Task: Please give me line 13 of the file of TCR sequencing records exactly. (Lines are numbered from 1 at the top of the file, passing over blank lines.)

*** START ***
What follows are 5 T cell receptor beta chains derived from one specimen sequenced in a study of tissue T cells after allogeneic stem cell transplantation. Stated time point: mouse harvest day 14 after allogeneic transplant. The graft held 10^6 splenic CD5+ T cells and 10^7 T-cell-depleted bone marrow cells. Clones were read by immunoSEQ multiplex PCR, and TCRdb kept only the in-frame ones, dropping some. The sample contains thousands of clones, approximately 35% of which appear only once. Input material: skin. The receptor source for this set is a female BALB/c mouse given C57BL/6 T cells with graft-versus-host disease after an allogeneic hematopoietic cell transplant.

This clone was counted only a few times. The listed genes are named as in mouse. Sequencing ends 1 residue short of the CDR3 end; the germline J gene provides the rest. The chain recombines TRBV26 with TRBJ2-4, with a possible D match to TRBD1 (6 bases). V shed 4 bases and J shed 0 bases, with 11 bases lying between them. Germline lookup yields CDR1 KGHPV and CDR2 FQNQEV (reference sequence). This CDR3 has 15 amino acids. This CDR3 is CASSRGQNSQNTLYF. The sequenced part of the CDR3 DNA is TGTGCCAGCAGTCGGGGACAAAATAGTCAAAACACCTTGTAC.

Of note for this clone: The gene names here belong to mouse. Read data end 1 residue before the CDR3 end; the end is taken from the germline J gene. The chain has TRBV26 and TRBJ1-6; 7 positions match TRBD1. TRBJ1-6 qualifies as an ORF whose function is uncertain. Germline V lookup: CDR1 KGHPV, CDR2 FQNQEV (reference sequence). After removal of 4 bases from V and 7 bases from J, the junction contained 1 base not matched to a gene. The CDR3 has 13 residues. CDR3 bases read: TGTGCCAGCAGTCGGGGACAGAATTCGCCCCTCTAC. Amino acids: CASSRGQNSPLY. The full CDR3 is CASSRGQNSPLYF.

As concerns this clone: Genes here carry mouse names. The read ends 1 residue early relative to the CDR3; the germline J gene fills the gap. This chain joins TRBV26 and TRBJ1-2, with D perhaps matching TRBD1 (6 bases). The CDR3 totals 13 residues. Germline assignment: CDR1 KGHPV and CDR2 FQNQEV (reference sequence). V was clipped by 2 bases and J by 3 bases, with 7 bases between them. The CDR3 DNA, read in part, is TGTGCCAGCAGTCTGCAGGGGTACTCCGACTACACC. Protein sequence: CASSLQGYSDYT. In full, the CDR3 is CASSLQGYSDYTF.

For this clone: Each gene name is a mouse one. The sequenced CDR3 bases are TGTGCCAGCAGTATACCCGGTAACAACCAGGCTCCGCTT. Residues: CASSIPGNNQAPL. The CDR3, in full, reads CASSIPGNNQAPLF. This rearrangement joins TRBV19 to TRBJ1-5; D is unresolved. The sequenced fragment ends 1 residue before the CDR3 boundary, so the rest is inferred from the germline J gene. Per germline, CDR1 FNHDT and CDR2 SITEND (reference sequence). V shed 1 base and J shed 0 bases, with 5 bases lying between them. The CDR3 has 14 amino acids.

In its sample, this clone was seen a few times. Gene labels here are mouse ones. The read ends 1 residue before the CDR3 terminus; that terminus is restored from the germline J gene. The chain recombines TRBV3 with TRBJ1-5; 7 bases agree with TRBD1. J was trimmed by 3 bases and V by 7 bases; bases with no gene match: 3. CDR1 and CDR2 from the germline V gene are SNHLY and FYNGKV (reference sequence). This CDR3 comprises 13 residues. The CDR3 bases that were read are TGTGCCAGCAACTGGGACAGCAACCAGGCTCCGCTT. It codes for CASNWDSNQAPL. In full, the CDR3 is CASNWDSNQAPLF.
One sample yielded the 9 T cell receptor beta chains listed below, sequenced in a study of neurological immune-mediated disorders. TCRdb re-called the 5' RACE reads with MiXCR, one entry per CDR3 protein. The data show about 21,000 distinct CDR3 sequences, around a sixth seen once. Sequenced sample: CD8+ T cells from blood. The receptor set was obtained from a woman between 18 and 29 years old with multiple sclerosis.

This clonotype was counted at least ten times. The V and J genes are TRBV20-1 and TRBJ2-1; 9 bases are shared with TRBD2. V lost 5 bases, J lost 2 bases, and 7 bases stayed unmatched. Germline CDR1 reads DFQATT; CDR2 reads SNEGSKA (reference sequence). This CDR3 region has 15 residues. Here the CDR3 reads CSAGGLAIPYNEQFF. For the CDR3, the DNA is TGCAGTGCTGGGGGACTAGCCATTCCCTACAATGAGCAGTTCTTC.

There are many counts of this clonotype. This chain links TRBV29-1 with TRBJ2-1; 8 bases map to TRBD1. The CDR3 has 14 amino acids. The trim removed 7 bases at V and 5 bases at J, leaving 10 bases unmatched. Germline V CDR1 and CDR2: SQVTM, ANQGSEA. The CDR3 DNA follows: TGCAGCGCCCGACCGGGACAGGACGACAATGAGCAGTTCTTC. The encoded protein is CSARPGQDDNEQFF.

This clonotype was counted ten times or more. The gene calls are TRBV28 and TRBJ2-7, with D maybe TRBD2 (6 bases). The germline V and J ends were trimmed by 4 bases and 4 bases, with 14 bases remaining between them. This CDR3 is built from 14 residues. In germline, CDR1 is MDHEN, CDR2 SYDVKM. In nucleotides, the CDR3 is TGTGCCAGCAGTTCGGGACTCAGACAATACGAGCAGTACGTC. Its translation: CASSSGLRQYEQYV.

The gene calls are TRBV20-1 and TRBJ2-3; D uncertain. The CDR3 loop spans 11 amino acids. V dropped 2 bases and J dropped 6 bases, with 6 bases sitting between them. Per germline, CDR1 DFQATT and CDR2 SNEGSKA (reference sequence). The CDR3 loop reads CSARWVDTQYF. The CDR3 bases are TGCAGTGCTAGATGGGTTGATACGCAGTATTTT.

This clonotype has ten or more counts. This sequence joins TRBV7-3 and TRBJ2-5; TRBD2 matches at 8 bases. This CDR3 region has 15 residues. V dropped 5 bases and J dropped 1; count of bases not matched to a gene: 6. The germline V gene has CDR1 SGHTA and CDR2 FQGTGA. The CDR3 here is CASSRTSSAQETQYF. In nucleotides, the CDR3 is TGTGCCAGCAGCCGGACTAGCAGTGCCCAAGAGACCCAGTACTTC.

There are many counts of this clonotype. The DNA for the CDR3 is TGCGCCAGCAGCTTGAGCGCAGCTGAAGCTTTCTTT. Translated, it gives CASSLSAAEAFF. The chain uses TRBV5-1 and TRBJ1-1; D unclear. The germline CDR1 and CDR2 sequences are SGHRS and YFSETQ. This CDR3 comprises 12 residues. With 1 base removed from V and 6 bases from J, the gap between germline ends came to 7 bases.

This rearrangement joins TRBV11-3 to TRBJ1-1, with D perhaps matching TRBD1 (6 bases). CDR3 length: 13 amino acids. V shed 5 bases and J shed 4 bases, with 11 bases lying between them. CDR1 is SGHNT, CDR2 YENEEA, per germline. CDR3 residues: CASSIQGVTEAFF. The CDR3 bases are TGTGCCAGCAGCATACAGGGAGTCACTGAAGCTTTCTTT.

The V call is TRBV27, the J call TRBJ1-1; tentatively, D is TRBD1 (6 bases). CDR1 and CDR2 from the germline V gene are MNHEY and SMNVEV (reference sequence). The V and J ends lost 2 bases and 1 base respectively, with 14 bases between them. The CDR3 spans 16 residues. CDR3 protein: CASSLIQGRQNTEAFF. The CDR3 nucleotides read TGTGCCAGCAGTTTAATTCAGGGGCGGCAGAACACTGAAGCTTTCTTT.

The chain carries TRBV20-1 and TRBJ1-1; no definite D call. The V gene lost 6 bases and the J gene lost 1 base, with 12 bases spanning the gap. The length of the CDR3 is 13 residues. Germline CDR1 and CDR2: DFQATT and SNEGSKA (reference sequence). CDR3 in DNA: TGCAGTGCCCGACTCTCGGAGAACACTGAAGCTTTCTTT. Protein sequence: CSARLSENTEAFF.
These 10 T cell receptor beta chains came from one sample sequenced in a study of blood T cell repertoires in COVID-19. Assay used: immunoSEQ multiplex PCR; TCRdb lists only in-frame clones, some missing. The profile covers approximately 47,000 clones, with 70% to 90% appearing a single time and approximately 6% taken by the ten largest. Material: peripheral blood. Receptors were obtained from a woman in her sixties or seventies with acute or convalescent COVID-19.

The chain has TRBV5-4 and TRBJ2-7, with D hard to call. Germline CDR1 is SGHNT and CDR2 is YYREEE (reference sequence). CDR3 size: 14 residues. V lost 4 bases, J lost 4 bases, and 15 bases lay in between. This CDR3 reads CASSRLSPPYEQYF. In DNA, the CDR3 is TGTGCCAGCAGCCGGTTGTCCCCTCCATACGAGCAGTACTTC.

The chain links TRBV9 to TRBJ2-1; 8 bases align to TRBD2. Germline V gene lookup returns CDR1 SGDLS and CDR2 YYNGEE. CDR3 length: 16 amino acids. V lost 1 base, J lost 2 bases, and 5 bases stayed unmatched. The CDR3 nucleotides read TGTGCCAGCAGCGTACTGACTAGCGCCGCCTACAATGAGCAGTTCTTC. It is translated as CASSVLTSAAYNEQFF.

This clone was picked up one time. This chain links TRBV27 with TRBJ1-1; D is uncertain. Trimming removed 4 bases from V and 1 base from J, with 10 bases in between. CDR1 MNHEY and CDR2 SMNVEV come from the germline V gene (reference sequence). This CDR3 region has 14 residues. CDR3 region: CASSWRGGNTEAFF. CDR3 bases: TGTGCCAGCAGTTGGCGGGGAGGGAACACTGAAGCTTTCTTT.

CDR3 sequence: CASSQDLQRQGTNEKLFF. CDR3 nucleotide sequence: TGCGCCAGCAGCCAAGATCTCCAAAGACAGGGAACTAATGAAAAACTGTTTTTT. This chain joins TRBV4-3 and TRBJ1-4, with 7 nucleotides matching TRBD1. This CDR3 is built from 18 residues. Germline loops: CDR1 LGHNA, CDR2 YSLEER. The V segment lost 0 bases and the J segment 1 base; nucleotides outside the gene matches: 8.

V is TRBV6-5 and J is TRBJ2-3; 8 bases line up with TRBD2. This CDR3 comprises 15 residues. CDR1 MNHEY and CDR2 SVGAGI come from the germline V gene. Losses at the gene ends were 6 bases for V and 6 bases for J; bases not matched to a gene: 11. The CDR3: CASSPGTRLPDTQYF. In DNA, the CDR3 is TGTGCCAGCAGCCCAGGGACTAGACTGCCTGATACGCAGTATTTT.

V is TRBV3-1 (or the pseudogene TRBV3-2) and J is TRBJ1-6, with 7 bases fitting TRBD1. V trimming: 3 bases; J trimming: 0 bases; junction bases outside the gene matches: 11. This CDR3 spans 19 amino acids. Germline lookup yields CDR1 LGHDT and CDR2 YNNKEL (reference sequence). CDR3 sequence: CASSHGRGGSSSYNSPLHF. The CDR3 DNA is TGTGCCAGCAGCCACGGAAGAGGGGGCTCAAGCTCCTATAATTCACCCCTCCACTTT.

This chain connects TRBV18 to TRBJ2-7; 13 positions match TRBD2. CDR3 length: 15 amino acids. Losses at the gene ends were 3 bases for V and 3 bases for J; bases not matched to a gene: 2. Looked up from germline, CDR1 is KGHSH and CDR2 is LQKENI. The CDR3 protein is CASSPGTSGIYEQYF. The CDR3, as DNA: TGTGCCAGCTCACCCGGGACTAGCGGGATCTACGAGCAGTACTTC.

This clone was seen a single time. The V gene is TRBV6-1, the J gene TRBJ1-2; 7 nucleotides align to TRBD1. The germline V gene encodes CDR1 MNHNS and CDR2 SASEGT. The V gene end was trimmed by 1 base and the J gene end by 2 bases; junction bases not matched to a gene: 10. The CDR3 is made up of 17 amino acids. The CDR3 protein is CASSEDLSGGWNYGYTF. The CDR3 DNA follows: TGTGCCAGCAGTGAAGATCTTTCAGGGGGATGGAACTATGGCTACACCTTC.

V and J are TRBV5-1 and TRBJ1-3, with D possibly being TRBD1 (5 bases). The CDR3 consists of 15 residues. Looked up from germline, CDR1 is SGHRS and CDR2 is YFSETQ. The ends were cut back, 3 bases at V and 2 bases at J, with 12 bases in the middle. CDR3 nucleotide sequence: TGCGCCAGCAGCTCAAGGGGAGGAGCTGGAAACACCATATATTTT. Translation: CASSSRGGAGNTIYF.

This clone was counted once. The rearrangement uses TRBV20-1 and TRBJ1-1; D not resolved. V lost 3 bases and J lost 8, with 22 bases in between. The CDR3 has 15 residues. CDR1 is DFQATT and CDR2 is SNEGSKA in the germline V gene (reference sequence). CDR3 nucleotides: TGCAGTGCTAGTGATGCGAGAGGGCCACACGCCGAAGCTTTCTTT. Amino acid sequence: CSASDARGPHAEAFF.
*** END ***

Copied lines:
There are many counts of this clonotype. The DNA for the CDR3 is TGCGCCAGCAGCTTGAGCGCAGCTGAAGCTTTCTTT. Translated, it gives CASSLSAAEAFF. The chain uses TRBV5-1 and TRBJ1-1; D unclear. The germline CDR1 and CDR2 sequences are SGHRS and YFSETQ. This CDR3 comprises 12 residues. With 1 base removed from V and 6 bases from J, the gap between germline ends came to 7 bases.